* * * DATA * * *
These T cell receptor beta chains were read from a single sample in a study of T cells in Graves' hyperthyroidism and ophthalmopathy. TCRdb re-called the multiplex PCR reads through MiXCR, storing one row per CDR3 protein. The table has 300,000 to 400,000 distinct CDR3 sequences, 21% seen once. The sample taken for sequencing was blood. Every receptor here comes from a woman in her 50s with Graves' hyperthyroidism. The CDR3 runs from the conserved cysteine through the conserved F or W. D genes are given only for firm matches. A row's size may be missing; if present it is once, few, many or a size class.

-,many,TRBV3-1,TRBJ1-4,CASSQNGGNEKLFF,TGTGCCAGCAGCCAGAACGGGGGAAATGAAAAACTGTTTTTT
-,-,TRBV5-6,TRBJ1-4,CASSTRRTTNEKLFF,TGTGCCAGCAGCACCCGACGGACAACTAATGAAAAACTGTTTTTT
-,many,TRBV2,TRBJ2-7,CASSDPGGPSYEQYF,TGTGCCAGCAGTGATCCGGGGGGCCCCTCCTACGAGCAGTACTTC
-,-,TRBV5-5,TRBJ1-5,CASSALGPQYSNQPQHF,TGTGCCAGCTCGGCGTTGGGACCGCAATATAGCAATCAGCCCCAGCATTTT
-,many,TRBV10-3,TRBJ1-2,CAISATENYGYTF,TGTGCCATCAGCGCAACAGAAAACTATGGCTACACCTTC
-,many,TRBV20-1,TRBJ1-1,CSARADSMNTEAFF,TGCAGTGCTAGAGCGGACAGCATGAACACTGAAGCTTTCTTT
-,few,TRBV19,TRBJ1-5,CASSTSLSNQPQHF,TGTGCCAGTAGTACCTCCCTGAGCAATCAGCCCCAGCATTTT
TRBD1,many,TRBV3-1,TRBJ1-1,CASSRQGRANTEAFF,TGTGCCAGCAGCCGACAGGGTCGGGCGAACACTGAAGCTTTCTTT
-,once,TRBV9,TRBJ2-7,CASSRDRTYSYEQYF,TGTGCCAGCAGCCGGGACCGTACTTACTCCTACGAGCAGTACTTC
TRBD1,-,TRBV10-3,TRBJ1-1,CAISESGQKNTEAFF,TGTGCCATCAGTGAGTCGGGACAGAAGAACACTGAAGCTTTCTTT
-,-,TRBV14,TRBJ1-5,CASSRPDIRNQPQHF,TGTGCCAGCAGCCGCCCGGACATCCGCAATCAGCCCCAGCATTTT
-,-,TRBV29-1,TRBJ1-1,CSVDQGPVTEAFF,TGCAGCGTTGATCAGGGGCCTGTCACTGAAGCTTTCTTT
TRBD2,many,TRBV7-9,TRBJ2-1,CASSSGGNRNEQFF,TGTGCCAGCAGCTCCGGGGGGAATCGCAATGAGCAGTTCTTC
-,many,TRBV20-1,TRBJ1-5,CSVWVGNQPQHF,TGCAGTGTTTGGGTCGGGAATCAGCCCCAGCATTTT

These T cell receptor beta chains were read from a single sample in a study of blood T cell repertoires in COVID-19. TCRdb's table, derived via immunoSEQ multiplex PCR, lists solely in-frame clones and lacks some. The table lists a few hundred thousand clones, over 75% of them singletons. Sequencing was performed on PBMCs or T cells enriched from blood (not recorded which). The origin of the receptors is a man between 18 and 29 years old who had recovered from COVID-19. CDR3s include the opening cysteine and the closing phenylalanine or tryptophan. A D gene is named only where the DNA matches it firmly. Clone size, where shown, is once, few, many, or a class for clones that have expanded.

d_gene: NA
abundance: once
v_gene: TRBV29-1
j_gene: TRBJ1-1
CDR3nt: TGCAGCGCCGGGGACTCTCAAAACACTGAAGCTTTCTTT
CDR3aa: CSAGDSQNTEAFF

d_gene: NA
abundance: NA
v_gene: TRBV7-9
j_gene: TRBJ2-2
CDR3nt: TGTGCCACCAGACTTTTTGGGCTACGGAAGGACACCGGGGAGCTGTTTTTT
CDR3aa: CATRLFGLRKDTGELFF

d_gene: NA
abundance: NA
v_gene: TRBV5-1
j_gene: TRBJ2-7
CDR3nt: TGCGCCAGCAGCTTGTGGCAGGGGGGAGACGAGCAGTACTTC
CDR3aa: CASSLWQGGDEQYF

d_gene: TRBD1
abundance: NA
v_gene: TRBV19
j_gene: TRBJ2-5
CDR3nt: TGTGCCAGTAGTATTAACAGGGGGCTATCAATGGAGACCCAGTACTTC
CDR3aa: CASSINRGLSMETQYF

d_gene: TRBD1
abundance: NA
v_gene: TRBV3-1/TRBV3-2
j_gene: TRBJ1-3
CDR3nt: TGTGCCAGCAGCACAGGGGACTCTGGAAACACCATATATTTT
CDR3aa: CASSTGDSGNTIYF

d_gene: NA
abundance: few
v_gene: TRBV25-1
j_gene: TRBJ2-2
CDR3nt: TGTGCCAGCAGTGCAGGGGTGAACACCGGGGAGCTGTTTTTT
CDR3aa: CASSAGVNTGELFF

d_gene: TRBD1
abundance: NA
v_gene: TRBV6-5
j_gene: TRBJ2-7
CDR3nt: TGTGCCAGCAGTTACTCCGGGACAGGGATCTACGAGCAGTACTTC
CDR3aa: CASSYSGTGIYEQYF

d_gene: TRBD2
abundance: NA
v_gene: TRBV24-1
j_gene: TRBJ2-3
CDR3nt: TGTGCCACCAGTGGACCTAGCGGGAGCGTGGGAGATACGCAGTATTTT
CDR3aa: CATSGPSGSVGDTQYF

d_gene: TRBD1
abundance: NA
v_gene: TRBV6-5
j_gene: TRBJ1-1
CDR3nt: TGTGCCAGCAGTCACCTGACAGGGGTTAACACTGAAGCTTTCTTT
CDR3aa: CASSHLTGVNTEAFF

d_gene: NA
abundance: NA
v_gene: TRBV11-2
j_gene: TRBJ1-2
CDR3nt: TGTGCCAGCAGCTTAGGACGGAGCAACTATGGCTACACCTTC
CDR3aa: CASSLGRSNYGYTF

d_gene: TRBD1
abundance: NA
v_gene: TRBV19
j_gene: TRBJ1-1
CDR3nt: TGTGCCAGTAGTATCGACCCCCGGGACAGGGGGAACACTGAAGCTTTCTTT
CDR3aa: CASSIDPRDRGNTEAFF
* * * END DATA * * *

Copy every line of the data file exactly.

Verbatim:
These T cell receptor beta chains were read from a single sample in a study of T cells in Graves' hyperthyroidism and ophthalmopathy. TCRdb re-called the multiplex PCR reads through MiXCR, storing one row per CDR3 protein. The table has 300,000 to 400,000 distinct CDR3 sequences, 21% seen once. The sample taken for sequencing was blood. Every receptor here comes from a woman in her 50s with Graves' hyperthyroidism. The CDR3 runs from the conserved cysteine through the conserved F or W. D genes are given only for firm matches. A row's size may be missing; if present it is once, few, many or a size class.

-,many,TRBV3-1,TRBJ1-4,CASSQNGGNEKLFF,TGTGCCAGCAGCCAGAACGGGGGAAATGAAAAACTGTTTTTT
-,-,TRBV5-6,TRBJ1-4,CASSTRRTTNEKLFF,TGTGCCAGCAGCACCCGACGGACAACTAATGAAAAACTGTTTTTT
-,many,TRBV2,TRBJ2-7,CASSDPGGPSYEQYF,TGTGCCAGCAGTGATCCGGGGGGCCCCTCCTACGAGCAGTACTTC
-,-,TRBV5-5,TRBJ1-5,CASSALGPQYSNQPQHF,TGTGCCAGCTCGGCGTTGGGACCGCAATATAGCAATCAGCCCCAGCATTTT
-,many,TRBV10-3,TRBJ1-2,CAISATENYGYTF,TGTGCCATCAGCGCAACAGAAAACTATGGCTACACCTTC
-,many,TRBV20-1,TRBJ1-1,CSARADSMNTEAFF,TGCAGTGCTAGAGCGGACAGCATGAACACTGAAGCTTTCTTT
-,few,TRBV19,TRBJ1-5,CASSTSLSNQPQHF,TGTGCCAGTAGTACCTCCCTGAGCAATCAGCCCCAGCATTTT
TRBD1,many,TRBV3-1,TRBJ1-1,CASSRQGRANTEAFF,TGTGCCAGCAGCCGACAGGGTCGGGCGAACACTGAAGCTTTCTTT
-,once,TRBV9,TRBJ2-7,CASSRDRTYSYEQYF,TGTGCCAGCAGCCGGGACCGTACTTACTCCTACGAGCAGTACTTC
TRBD1,-,TRBV10-3,TRBJ1-1,CAISESGQKNTEAFF,TGTGCCATCAGTGAGTCGGGACAGAAGAACACTGAAGCTTTCTTT
-,-,TRBV14,TRBJ1-5,CASSRPDIRNQPQHF,TGTGCCAGCAGCCGCCCGGACATCCGCAATCAGCCCCAGCATTTT
-,-,TRBV29-1,TRBJ1-1,CSVDQGPVTEAFF,TGCAGCGTTGATCAGGGGCCTGTCACTGAAGCTTTCTTT
TRBD2,many,TRBV7-9,TRBJ2-1,CASSSGGNRNEQFF,TGTGCCAGCAGCTCCGGGGGGAATCGCAATGAGCAGTTCTTC
-,many,TRBV20-1,TRBJ1-5,CSVWVGNQPQHF,TGCAGTGTTTGGGTCGGGAATCAGCCCCAGCATTTT

These T cell receptor beta chains were read from a single sample in a study of blood T cell repertoires in COVID-19. TCRdb's table, derived via immunoSEQ multiplex PCR, lists solely in-frame clones and lacks some. The table lists a few hundred thousand clones, over 75% of them singletons. Sequencing was performed on PBMCs or T cells enriched from blood (not recorded which). The origin of the receptors is a man between 18 and 29 years old who had recovered from COVID-19. CDR3s include the opening cysteine and the closing phenylalanine or tryptophan. A D gene is named only where the DNA matches it firmly. Clone size, where shown, is once, few, many, or a class for clones that have expanded.

d_gene: NA
abundance: once
v_gene: TRBV29-1
j_gene: TRBJ1-1
CDR3nt: TGCAGCGCCGGGGACTCTCAAAACACTGAAGCTTTCTTT
CDR3aa: CSAGDSQNTEAFF

d_gene: NA
abundance: NA
v_gene: TRBV7-9
j_gene: TRBJ2-2
CDR3nt: TGTGCCACCAGACTTTTTGGGCTACGGAAGGACACCGGGGAGCTGTTTTTT
CDR3aa: CATRLFGLRKDTGELFF

d_gene: NA
abundance: NA
v_gene: TRBV5-1
j_gene: TRBJ2-7
CDR3nt: TGCGCCAGCAGCTTGTGGCAGGGGGGAGACGAGCAGTACTTC
CDR3aa: CASSLWQGGDEQYF

d_gene: TRBD1
abundance: NA
v_gene: TRBV19
j_gene: TRBJ2-5
CDR3nt: TGTGCCAGTAGTATTAACAGGGGGCTATCAATGGAGACCCAGTACTTC
CDR3aa: CASSINRGLSMETQYF

d_gene: TRBD1
abundance: NA
v_gene: TRBV3-1/TRBV3-2
j_gene: TRBJ1-3
CDR3nt: TGTGCCAGCAGCACAGGGGACTCTGGAAACACCATATATTTT
CDR3aa: CASSTGDSGNTIYF

d_gene: NA
abundance: few
v_gene: TRBV25-1
j_gene: TRBJ2-2
CDR3nt: TGTGCCAGCAGTGCAGGGGTGAACACCGGGGAGCTGTTTTTT
CDR3aa: CASSAGVNTGELFF

d_gene: TRBD1
abundance: NA
v_gene: TRBV6-5
j_gene: TRBJ2-7
CDR3nt: TGTGCCAGCAGTTACTCCGGGACAGGGATCTACGAGCAGTACTTC
CDR3aa: CASSYSGTGIYEQYF

d_gene: TRBD2
abundance: NA
v_gene: TRBV24-1
j_gene: TRBJ2-3
CDR3nt: TGTGCCACCAGTGGACCTAGCGGGAGCGTGGGAGATACGCAGTATTTT
CDR3aa: CATSGPSGSVGDTQYF

d_gene: TRBD1
abundance: NA
v_gene: TRBV6-5
j_gene: TRBJ1-1
CDR3nt: TGTGCCAGCAGTCACCTGACAGGGGTTAACACTGAAGCTTTCTTT
CDR3aa: CASSHLTGVNTEAFF

d_gene: NA
abundance: NA
v_gene: TRBV11-2
j_gene: TRBJ1-2
CDR3nt: TGTGCCAGCAGCTTAGGACGGAGCAACTATGGCTACACCTTC
CDR3aa: CASSLGRSNYGYTF

d_gene: TRBD1
abundance: NA
v_gene: TRBV19
j_gene: TRBJ1-1
CDR3nt: TGTGCCAGTAGTATCGACCCCCGGGACAGGGGGAACACTGAAGCTTTCTTT
CDR3aa: CASSIDPRDRGNTEAFF